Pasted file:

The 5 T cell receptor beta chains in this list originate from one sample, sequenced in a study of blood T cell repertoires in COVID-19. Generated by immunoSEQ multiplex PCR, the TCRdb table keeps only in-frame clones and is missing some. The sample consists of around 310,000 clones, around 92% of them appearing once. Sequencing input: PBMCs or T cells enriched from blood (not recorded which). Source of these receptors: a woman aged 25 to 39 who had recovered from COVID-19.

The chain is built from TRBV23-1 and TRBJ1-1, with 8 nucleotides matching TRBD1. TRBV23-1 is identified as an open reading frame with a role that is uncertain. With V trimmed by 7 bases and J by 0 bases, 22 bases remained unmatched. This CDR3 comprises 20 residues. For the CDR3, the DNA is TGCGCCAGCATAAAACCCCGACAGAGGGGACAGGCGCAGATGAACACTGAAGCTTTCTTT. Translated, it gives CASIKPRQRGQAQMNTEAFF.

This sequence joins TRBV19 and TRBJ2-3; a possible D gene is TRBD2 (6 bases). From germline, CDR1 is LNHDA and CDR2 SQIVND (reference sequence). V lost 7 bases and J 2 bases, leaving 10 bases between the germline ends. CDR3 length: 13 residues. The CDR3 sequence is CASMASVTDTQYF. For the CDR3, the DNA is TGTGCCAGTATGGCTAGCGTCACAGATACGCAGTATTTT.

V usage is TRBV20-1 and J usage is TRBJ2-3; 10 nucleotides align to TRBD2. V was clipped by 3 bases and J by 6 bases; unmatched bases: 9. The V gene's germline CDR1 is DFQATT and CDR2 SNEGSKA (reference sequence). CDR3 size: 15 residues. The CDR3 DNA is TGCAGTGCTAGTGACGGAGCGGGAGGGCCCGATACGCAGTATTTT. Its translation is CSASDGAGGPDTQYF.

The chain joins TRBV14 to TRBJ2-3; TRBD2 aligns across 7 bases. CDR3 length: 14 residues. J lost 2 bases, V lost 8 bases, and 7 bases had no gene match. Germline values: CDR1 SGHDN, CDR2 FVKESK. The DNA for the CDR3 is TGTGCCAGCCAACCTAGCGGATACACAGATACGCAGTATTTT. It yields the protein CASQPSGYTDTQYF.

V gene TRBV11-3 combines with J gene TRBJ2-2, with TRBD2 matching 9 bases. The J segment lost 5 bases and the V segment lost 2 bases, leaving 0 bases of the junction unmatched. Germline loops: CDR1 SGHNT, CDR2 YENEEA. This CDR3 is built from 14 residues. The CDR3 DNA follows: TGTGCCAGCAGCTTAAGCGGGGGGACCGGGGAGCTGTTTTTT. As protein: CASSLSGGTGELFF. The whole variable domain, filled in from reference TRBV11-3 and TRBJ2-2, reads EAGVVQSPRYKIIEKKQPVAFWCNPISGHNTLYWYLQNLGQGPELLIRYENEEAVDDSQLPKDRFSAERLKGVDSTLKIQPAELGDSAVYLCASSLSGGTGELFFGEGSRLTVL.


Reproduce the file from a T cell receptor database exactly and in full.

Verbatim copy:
The 5 T cell receptor beta chains in this list originate from one sample, sequenced in a study of blood T cell repertoires in COVID-19. Generated by immunoSEQ multiplex PCR, the TCRdb table keeps only in-frame clones and is missing some. The sample consists of around 310,000 clones, around 92% of them appearing once. Sequencing input: PBMCs or T cells enriched from blood (not recorded which). Source of these receptors: a woman aged 25 to 39 who had recovered from COVID-19.

The chain is built from TRBV23-1 and TRBJ1-1, with 8 nucleotides matching TRBD1. TRBV23-1 is identified as an open reading frame with a role that is uncertain. With V trimmed by 7 bases and J by 0 bases, 22 bases remained unmatched. This CDR3 comprises 20 residues. For the CDR3, the DNA is TGCGCCAGCATAAAACCCCGACAGAGGGGACAGGCGCAGATGAACACTGAAGCTTTCTTT. Translated, it gives CASIKPRQRGQAQMNTEAFF.

This sequence joins TRBV19 and TRBJ2-3; a possible D gene is TRBD2 (6 bases). From germline, CDR1 is LNHDA and CDR2 SQIVND (reference sequence). V lost 7 bases and J 2 bases, leaving 10 bases between the germline ends. CDR3 length: 13 residues. The CDR3 sequence is CASMASVTDTQYF. For the CDR3, the DNA is TGTGCCAGTATGGCTAGCGTCACAGATACGCAGTATTTT.

V usage is TRBV20-1 and J usage is TRBJ2-3; 10 nucleotides align to TRBD2. V was clipped by 3 bases and J by 6 bases; unmatched bases: 9. The V gene's germline CDR1 is DFQATT and CDR2 SNEGSKA (reference sequence). CDR3 size: 15 residues. The CDR3 DNA is TGCAGTGCTAGTGACGGAGCGGGAGGGCCCGATACGCAGTATTTT. Its translation is CSASDGAGGPDTQYF.

The chain joins TRBV14 to TRBJ2-3; TRBD2 aligns across 7 bases. CDR3 length: 14 residues. J lost 2 bases, V lost 8 bases, and 7 bases had no gene match. Germline values: CDR1 SGHDN, CDR2 FVKESK. The DNA for the CDR3 is TGTGCCAGCCAACCTAGCGGATACACAGATACGCAGTATTTT. It yields the protein CASQPSGYTDTQYF.

V gene TRBV11-3 combines with J gene TRBJ2-2, with TRBD2 matching 9 bases. The J segment lost 5 bases and the V segment lost 2 bases, leaving 0 bases of the junction unmatched. Germline loops: CDR1 SGHNT, CDR2 YENEEA. This CDR3 is built from 14 residues. The CDR3 DNA follows: TGTGCCAGCAGCTTAAGCGGGGGGACCGGGGAGCTGTTTTTT. As protein: CASSLSGGTGELFF. The whole variable domain, filled in from reference TRBV11-3 and TRBJ2-2, reads EAGVVQSPRYKIIEKKQPVAFWCNPISGHNTLYWYLQNLGQGPELLIRYENEEAVDDSQLPKDRFSAERLKGVDSTLKIQPAELGDSAVYLCASSLSGGTGELFFGEGSRLTVL.